29.
Antonisse  L.The Effects of Medicaid Expansion Under the ACA: Updated Findings From a Literature Review. San Francisco, CA: Henry J. Kaiser Family Foundation; 2018.
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Clemans-Cope  L, Lynch  V, Epstein  M, Kenney  GM.  Medicaid Coverage of Effective Treatment for Opioid Use Disorder. Washington, DC: The Urban Institute; 2017.
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Grogan  CM, Andrews  C, Abraham  A,  et al.  Survey highlights differences in medicaid coverage for substance use treatment and opioid use disorder medications.  Health Aff (Millwood). 2016;35(12):2289-2296. doi:10.1377/hlthaff.2016.0623PubMedGoogle ScholarCrossref
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Mattick  RP, Breen  C, Kimber  J, Davoli  M. Buprenorphine maintenance versus placebo or methadone maintenance for opioid dependence. Cochrane Database Syst Rev.2014;(2):CD002207. doi:10.1002/14651858.CD002207.pub4
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Faul  M, Bohm  M, Alexander  C.  Methadone prescribing and overdose and the association with medicaid preferred drug list policies—United States, 2007-2014.  MMWR Morb Mortal Wkly Rep. 2017;66(12):320-323. doi:10.15585/mmwr.mm6612a2PubMedGoogle ScholarCrossref
34.
Urahn  SK, Coukell  A.  The Use of Methadone for Pain by Medicaid Patients: an Examination of Prescribing Patterns and Drug Use Policies. Philadelphia, PA: The Pew Charitable Trusts; 2018.
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Clemans-Cope  L, Epstein  M, Kenney  G. Rapid Growth in Medicaid Spending on Medications to Treat Opioid Use Disorder and Overdose. Washington, DC: The Urban Institute; 2017.
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    1 Comment for this article
    Nonsense!
    Michael Ball, MD |
    Please open the paper clip above and look at eFigure.

    Since 2013, in every category, including total opioid death rate, the non-expansion counties have a lower death rate than the expansion counties!




    Michael Ball, MD
    CONFLICT OF INTEREST: None Reported
    Original Investigation
    Health Policy
    January 10, 2020

    Association of Medicaid Expansion With Opioid Overdose Mortality in the United States

    Author Affiliations
    • 1Violence Prevention Research Program, Department of Emergency Medicine, University of California Davis School of Medicine, Sacramento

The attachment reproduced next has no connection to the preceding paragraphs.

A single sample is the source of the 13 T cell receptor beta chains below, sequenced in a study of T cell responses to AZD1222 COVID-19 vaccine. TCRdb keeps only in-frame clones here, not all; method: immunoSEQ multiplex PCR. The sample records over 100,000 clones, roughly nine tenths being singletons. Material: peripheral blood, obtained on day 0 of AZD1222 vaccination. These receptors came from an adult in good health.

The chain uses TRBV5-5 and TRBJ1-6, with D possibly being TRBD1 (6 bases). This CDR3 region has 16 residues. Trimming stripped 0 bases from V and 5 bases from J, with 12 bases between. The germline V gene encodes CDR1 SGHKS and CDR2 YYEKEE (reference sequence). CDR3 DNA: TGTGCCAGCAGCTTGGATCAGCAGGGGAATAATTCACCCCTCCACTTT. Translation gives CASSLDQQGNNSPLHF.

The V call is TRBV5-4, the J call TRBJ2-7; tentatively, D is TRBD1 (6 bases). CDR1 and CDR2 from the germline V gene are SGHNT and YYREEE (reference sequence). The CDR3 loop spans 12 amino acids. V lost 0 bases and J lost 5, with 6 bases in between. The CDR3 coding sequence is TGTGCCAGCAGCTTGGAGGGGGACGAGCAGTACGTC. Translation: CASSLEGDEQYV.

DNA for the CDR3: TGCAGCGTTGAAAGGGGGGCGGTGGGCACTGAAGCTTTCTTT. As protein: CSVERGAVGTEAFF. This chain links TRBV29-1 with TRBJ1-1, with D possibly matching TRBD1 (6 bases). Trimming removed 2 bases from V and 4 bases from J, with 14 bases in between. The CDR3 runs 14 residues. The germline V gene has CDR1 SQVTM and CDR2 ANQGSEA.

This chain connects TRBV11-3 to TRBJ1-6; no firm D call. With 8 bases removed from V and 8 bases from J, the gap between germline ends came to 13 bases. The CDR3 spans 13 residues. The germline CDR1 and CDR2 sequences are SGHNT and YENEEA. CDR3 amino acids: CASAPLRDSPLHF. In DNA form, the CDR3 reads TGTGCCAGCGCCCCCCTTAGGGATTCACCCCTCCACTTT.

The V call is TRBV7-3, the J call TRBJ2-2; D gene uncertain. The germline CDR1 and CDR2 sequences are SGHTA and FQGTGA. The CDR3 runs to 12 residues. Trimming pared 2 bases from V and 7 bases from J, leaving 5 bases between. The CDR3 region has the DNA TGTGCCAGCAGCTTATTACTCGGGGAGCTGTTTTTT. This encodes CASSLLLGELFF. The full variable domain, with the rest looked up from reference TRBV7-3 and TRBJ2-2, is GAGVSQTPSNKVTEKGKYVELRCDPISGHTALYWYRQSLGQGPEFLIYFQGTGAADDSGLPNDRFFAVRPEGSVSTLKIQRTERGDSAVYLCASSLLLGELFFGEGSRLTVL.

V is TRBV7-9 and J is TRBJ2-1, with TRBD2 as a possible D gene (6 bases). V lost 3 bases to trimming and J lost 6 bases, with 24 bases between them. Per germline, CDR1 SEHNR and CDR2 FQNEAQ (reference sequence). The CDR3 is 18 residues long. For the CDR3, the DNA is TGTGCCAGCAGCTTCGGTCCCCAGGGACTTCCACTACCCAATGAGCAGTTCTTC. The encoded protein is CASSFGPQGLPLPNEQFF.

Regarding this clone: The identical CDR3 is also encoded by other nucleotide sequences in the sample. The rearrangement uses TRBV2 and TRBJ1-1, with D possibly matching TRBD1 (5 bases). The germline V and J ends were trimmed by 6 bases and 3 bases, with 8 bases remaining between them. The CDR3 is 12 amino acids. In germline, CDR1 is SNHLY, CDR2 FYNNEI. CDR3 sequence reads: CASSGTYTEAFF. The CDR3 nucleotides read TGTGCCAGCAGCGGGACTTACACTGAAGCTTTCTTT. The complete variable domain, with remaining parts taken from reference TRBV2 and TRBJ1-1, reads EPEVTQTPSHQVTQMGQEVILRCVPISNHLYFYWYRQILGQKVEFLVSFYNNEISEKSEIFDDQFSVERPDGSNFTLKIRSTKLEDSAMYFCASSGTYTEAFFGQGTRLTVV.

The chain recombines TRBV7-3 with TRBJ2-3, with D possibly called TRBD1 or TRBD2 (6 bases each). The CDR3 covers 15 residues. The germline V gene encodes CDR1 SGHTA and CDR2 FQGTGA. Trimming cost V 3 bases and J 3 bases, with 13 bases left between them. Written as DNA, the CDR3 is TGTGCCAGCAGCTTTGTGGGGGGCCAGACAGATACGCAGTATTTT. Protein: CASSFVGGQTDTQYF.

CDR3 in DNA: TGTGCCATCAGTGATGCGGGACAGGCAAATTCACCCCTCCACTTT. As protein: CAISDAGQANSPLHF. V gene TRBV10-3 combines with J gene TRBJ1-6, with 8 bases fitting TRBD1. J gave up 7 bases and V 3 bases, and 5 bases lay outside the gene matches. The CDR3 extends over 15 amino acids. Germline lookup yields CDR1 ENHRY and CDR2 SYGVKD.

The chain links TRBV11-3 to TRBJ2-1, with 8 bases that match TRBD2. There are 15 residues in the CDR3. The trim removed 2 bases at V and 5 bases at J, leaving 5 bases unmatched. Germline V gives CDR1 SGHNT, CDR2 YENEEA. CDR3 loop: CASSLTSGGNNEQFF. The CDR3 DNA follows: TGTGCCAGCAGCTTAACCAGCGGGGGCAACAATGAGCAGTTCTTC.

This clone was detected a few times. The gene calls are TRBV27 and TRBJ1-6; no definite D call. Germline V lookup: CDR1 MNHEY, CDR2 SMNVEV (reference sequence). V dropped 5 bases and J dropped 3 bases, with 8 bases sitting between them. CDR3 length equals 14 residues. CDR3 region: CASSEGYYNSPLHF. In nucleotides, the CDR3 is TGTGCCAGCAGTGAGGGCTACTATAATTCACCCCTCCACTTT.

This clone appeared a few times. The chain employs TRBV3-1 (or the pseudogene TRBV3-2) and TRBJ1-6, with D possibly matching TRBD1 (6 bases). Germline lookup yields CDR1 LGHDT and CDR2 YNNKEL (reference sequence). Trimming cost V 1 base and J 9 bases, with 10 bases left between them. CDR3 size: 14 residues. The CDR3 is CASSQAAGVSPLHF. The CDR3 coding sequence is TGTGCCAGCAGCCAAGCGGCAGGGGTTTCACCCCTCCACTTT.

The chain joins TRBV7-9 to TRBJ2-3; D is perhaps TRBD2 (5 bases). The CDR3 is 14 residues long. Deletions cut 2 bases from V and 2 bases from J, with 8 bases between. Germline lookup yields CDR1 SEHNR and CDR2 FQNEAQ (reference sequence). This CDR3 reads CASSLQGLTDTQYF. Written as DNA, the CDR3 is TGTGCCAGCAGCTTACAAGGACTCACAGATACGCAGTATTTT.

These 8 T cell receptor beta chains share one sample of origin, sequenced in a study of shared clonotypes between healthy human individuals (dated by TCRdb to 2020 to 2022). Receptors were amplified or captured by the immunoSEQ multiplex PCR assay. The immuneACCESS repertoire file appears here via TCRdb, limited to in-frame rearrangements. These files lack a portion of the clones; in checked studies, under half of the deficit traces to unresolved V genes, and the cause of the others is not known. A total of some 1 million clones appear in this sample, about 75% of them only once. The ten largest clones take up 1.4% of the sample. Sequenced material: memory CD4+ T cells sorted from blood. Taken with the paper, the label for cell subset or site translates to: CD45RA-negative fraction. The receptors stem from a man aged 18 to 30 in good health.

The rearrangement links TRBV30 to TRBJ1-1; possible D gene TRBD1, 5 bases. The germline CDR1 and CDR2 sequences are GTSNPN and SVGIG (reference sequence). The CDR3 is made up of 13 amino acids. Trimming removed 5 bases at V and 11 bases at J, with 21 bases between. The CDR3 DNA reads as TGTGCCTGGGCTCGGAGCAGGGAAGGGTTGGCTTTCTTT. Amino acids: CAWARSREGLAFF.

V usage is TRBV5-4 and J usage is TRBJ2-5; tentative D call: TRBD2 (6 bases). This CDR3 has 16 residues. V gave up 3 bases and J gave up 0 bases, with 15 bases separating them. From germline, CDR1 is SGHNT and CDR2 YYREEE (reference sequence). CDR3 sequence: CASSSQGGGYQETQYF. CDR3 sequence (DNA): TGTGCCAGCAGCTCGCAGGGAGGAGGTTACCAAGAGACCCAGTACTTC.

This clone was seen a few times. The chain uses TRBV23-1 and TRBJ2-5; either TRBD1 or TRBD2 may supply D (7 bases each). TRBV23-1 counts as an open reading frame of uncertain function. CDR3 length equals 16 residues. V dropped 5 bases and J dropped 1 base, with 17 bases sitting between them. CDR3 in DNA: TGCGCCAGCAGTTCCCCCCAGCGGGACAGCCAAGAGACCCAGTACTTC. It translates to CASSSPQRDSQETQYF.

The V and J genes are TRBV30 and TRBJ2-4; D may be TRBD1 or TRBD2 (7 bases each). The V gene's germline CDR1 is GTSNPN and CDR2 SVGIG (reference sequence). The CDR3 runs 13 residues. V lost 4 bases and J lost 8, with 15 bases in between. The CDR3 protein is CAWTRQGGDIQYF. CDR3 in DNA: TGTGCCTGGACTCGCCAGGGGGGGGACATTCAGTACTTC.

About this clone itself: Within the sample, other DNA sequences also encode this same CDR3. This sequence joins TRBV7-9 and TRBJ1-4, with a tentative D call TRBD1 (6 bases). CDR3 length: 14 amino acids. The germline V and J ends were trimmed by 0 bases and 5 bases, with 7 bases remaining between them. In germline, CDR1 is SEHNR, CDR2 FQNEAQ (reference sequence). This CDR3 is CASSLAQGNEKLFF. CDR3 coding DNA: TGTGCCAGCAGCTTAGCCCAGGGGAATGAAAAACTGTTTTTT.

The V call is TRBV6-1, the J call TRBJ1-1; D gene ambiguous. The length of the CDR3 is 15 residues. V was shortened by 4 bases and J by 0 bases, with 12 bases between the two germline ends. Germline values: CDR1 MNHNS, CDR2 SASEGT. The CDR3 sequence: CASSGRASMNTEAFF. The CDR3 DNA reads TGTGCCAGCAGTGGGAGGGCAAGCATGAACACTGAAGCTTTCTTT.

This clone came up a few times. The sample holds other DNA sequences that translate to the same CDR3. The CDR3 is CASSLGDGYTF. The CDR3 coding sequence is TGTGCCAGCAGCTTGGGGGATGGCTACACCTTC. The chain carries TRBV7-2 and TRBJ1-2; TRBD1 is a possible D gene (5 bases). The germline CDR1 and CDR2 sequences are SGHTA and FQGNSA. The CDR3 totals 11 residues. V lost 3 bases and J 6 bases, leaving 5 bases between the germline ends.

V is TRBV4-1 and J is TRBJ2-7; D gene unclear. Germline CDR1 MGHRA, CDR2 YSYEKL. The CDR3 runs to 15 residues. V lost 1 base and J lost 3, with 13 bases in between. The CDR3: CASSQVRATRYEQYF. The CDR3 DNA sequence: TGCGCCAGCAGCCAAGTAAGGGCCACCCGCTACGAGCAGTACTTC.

• 2Network for Public Health Law, Los Angeles, California
    • 3Prevention Research Center, Pacific Institute for Research and Evaluation, Berkeley, California
    • 4Center for Opioid Epidemiology and Policy, Department of Population Health, New York University School of Medicine, New York
    • 5Department of Epidemiology, Brown University School of Public Health, Providence, Rhode Island
    • 6Mailman School of Public Health, Department of Epidemiology, Columbia University, New York, New York
    JAMA Netw Open. 2020;3(1):e1919066. doi:10.1001/jamanetworkopen.2019.19066
    Key Points español 中文 (chinese)

    Question  Is state Medicaid expansion associated with county-level opioid-involved overdose deaths in the United States?

    Findings  In this serial cross-sectional study of 3109 counties within 49 states and the District of Columbia from 2001 to 2017, Medicaid expansion was associated with reductions in total opioid overdose deaths and deaths involving heroin and synthetic opioids other than methadone. Expansion was associated with increased mortality involving methadone.

    Meaning  The findings suggest that expanding eligibility for Medicaid may help to mitigate the opioid overdose epidemic.

    Abstract

    Importance  The Patient Protection and Affordable Care Act (ACA) permits states to expand Medicaid coverage for most low-income adults to 138% of the federal poverty level and requires the provision of mental health and substance use disorder services on parity with other medical and surgical services. Uptake of substance use disorder services with medications for opioid use disorder has increased more in Medicaid expansion states than in nonexpansion states, but whether ACA-related Medicaid expansion is associated with county-level opioid overdose mortality has not been examined.

    Objective  To examine whether Medicaid expansion is associated with county × year counts of opioid overdose deaths overall and by class of opioid.

    Design, Setting, and Participants  This serial cross-sectional study used data from 3109 counties within 49 states and the District of Columbia from January 1, 2001, to December 31, 2017 (N = 3109 counties × 17 years = 52 853 county-years). Overdose deaths were modeled using hierarchical Bayesian Poisson models. Analyses were performed from April 1, 2018, to July 31, 2019.

    Exposures  The primary exposure was state adoption of Medicaid expansion under the ACA, measured as the proportion of each calendar year during which a given state had Medicaid expansion in effect. By the end of study observation in 2017, a total of 32 states and the District of Columbia had expanded Medicaid eligibility.

    Main Outcomes and Measures  The outcomes of interest were annual county-level mortality from overdoses involving any opioid, natural and semisynthetic opioids, methadone, heroin, and synthetic opioids other than methadone, derived from the National Vital Statistics System multiple-cause-of-death files. A secondary analysis examined fatal overdoses involving all drugs.

    Results  There were 383 091 opioid overdose fatalities across observed US counties during the study period, with a mean (SD) of 7.25 (27.45) deaths per county (range, 0-1145 deaths per county). Adoption of Medicaid expansion was associated with a 6% lower rate of total opioid overdose deaths compared with the rate in nonexpansion states (relative rate [RR], 0.94; 95% credible interval [CrI], 0.91-0.98). Counties in expansion states had an 11% lower rate of death involving heroin (RR, 0.89; 95% CrI, 0.84-0.94) and a 10% lower rate of death involving synthetic opioids other than methadone (RR, 0.90; 95% CrI, 0.84-0.96) compared with counties in nonexpansion states. An 11% increase was observed in methadone-related overdose mortality in expansion states (RR, 1.11; 95% CrI, 1.04-1.19). An association between Medicaid expansion and deaths involving natural and semisynthetic opioids was not well supported (RR, 1.03; 95% CrI, 0.98-1.08).